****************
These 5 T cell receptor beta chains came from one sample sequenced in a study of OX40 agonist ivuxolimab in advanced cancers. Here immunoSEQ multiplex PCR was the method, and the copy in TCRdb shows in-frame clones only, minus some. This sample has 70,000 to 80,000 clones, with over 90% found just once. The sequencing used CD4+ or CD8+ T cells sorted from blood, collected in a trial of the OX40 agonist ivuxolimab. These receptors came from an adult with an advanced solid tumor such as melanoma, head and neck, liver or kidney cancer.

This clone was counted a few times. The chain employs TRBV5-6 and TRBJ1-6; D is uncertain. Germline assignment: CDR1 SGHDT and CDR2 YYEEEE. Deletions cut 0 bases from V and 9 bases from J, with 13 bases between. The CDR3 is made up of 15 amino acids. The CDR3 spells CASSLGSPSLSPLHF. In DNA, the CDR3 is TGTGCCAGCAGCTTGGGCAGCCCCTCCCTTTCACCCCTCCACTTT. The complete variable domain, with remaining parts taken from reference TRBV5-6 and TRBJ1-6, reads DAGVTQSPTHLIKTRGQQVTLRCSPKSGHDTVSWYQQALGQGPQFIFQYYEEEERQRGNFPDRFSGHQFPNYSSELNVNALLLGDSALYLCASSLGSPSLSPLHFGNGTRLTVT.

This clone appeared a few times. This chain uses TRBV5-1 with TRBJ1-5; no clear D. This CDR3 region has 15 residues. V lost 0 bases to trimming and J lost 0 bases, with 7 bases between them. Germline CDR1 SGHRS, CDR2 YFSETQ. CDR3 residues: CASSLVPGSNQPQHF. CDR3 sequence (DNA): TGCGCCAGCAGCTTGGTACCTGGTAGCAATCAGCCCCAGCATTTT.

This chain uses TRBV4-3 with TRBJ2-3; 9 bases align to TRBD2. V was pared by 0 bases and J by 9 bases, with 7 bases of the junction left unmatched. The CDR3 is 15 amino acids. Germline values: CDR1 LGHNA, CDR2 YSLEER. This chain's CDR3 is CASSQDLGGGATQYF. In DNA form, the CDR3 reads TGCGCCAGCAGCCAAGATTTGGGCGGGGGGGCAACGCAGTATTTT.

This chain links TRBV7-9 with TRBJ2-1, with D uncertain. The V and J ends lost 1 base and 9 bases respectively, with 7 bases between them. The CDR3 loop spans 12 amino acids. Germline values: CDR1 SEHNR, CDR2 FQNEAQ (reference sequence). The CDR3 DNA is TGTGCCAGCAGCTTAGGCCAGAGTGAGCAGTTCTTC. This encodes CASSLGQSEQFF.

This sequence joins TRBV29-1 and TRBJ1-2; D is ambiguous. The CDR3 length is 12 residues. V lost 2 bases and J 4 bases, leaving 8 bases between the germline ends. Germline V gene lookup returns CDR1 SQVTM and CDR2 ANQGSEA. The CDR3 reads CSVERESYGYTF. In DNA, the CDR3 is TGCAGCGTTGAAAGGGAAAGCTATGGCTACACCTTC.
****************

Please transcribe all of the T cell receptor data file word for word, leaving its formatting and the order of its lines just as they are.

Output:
These 5 T cell receptor beta chains came from one sample sequenced in a study of OX40 agonist ivuxolimab in advanced cancers. Here immunoSEQ multiplex PCR was the method, and the copy in TCRdb shows in-frame clones only, minus some. This sample has 70,000 to 80,000 clones, with over 90% found just once. The sequencing used CD4+ or CD8+ T cells sorted from blood, collected in a trial of the OX40 agonist ivuxolimab. These receptors came from an adult with an advanced solid tumor such as melanoma, head and neck, liver or kidney cancer.

This clone was counted a few times. The chain employs TRBV5-6 and TRBJ1-6; D is uncertain. Germline assignment: CDR1 SGHDT and CDR2 YYEEEE. Deletions cut 0 bases from V and 9 bases from J, with 13 bases between. The CDR3 is made up of 15 amino acids. The CDR3 spells CASSLGSPSLSPLHF. In DNA, the CDR3 is TGTGCCAGCAGCTTGGGCAGCCCCTCCCTTTCACCCCTCCACTTT. The complete variable domain, with remaining parts taken from reference TRBV5-6 and TRBJ1-6, reads DAGVTQSPTHLIKTRGQQVTLRCSPKSGHDTVSWYQQALGQGPQFIFQYYEEEERQRGNFPDRFSGHQFPNYSSELNVNALLLGDSALYLCASSLGSPSLSPLHFGNGTRLTVT.

This clone appeared a few times. This chain uses TRBV5-1 with TRBJ1-5; no clear D. This CDR3 region has 15 residues. V lost 0 bases to trimming and J lost 0 bases, with 7 bases between them. Germline CDR1 SGHRS, CDR2 YFSETQ. CDR3 residues: CASSLVPGSNQPQHF. CDR3 sequence (DNA): TGCGCCAGCAGCTTGGTACCTGGTAGCAATCAGCCCCAGCATTTT.

This chain uses TRBV4-3 with TRBJ2-3; 9 bases align to TRBD2. V was pared by 0 bases and J by 9 bases, with 7 bases of the junction left unmatched. The CDR3 is 15 amino acids. Germline values: CDR1 LGHNA, CDR2 YSLEER. This chain's CDR3 is CASSQDLGGGATQYF. In DNA form, the CDR3 reads TGCGCCAGCAGCCAAGATTTGGGCGGGGGGGCAACGCAGTATTTT.

This chain links TRBV7-9 with TRBJ2-1, with D uncertain. The V and J ends lost 1 base and 9 bases respectively, with 7 bases between them. The CDR3 loop spans 12 amino acids. Germline values: CDR1 SEHNR, CDR2 FQNEAQ (reference sequence). The CDR3 DNA is TGTGCCAGCAGCTTAGGCCAGAGTGAGCAGTTCTTC. This encodes CASSLGQSEQFF.

This sequence joins TRBV29-1 and TRBJ1-2; D is ambiguous. The CDR3 length is 12 residues. V lost 2 bases and J 4 bases, leaving 8 bases between the germline ends. Germline V gene lookup returns CDR1 SQVTM and CDR2 ANQGSEA. The CDR3 reads CSVERESYGYTF. In DNA, the CDR3 is TGCAGCGTTGAAAGGGAAAGCTATGGCTACACCTTC.